Choice is not a luxury
Re “Trying to navigate abortion politics,” Aug. 18
No one should be surprised at pro-choice groups’ “placid” reaction to the Democratic Party platform’s support for alternatives to abortion. Although I’m sure right-wingers would like the public to believe otherwise, the pro-choice movement is just that, pro-choice. We are not about forcing anyone to have an abortion, and if a woman with an unwanted pregnancy chooses adoption instead, it’s fine with us, as long as it’s her free choice.
We also would like to reduce the number of unwanted pregnancies. Unfortunately, that is unlikely to happen if the people who run this country oppose comprehensive sex education and contraception -- as the Bush administration has with its promotion of “abstinence-only” sex education and its desire to classify common birth control methods as abortifacients.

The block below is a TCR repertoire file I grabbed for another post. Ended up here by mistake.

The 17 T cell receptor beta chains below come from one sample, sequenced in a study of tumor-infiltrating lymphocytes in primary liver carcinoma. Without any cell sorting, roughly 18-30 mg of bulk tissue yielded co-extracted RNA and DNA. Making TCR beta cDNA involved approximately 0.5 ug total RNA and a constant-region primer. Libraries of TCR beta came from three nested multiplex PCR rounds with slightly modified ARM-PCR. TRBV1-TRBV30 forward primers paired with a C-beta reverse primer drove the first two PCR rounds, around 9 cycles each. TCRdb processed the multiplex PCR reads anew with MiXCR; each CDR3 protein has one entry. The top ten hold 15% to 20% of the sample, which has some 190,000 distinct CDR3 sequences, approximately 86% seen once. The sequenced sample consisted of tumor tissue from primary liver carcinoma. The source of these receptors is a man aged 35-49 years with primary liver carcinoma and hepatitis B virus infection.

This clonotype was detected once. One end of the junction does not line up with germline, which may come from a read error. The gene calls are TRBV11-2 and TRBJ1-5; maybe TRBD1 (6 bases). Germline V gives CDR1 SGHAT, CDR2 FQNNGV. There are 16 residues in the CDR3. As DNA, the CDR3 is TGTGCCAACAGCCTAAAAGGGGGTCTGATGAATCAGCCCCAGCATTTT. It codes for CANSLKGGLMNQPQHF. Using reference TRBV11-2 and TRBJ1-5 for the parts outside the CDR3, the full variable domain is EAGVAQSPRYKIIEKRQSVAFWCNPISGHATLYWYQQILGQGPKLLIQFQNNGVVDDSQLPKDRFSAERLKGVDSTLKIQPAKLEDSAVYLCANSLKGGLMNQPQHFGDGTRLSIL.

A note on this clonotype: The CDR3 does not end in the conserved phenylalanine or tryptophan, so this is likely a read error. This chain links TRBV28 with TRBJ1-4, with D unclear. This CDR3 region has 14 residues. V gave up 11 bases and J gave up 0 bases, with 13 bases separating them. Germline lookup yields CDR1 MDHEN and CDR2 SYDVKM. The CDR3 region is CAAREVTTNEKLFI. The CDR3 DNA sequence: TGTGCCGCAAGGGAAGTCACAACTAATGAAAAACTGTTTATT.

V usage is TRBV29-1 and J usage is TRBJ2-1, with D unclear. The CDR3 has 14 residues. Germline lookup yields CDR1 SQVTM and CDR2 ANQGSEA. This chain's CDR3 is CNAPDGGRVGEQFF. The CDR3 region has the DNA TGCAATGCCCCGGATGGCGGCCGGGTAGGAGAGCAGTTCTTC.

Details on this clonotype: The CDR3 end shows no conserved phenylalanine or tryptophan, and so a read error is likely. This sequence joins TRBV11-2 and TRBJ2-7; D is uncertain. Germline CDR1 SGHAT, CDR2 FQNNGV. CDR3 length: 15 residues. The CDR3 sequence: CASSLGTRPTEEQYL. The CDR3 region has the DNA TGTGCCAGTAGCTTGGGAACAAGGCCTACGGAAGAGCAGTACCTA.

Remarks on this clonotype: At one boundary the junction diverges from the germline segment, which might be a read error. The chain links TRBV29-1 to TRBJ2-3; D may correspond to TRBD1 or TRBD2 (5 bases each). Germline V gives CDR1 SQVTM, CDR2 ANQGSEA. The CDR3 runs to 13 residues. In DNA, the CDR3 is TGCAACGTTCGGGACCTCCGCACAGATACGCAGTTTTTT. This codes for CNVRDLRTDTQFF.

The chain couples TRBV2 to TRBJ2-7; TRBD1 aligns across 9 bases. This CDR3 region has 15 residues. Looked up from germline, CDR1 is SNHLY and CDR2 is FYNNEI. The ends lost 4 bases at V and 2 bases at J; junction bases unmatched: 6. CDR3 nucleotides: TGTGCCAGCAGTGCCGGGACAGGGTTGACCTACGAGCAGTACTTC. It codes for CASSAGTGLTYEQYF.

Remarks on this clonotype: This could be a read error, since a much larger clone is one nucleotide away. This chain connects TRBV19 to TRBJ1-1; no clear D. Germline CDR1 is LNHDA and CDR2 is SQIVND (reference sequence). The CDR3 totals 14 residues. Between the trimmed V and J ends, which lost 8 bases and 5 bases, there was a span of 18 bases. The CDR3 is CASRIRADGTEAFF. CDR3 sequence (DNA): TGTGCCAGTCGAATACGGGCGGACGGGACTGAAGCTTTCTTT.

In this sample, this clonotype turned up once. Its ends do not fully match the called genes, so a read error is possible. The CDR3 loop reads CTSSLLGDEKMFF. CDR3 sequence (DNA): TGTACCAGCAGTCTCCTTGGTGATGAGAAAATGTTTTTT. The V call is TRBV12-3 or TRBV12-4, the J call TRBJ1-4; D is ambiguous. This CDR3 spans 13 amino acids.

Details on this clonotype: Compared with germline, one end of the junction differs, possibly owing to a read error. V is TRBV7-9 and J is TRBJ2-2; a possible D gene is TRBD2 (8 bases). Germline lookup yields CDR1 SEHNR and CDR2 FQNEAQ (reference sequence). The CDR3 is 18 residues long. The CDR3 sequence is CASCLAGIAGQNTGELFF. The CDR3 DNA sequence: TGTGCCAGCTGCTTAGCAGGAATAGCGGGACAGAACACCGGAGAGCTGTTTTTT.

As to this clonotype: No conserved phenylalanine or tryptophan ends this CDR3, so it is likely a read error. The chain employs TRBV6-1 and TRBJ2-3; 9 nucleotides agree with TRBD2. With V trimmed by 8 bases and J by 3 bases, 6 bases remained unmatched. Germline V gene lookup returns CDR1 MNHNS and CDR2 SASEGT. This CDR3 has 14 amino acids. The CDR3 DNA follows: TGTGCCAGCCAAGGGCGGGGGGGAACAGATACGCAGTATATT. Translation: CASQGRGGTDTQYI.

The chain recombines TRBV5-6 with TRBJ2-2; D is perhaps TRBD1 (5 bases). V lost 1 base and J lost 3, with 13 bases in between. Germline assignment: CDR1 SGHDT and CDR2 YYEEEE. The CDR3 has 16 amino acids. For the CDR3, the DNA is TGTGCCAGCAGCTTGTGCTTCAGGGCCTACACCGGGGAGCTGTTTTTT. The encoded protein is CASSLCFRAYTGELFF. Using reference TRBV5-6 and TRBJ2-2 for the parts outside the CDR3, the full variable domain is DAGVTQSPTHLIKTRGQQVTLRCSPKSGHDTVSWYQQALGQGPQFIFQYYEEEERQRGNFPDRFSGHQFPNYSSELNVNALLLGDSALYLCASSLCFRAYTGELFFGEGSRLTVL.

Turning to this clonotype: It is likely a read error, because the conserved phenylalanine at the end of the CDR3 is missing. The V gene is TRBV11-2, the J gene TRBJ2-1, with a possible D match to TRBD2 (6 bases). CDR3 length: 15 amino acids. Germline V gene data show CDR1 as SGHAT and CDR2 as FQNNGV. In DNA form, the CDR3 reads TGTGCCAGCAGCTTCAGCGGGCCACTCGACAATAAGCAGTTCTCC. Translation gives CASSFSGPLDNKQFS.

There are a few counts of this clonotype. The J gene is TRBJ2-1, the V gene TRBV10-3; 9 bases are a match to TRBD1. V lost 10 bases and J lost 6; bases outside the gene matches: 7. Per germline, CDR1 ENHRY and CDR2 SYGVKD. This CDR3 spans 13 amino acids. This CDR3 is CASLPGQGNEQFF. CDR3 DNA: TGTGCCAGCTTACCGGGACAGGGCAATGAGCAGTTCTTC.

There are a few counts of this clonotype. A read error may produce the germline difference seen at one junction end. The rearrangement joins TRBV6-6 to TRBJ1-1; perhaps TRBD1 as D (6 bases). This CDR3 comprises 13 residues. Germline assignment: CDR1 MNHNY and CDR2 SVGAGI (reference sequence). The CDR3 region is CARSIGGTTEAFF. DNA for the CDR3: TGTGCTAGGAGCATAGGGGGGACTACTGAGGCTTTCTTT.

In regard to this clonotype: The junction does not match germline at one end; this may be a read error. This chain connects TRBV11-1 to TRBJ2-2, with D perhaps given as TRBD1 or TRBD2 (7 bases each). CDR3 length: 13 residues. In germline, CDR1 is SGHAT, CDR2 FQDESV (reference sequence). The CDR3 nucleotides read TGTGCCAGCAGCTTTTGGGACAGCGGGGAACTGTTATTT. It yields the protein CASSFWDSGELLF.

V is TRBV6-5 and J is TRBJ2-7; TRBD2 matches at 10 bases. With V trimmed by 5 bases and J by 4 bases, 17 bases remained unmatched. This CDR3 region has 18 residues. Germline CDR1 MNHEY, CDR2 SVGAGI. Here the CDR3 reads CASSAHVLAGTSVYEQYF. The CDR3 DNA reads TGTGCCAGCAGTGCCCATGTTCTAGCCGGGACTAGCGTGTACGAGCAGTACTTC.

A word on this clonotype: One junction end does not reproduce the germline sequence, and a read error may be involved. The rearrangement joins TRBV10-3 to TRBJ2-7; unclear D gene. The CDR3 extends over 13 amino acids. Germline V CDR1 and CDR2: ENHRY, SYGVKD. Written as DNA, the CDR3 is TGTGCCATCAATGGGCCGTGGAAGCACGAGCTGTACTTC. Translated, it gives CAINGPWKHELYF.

The Times quotes Gary Jacobson, a political scientist at UC San Diego, as saying that people are not as concerned about abortion politics this year because we do not have “the luxury to be concerned about social issues” because of the war and the economy.
Millions of women do care about our personal right to control when and with whom we procreate. The fact is, we care a lot more about that than we care about winning this war.
All we are doing in Iraq is killing someone’s babies, grown or not. Get out, let them have their oil, come home and care for our babies by providing a future free of pollution and politics.
Don’t forget: A woman’s right to decide if, when and with whom to bear a child is not a “luxury.”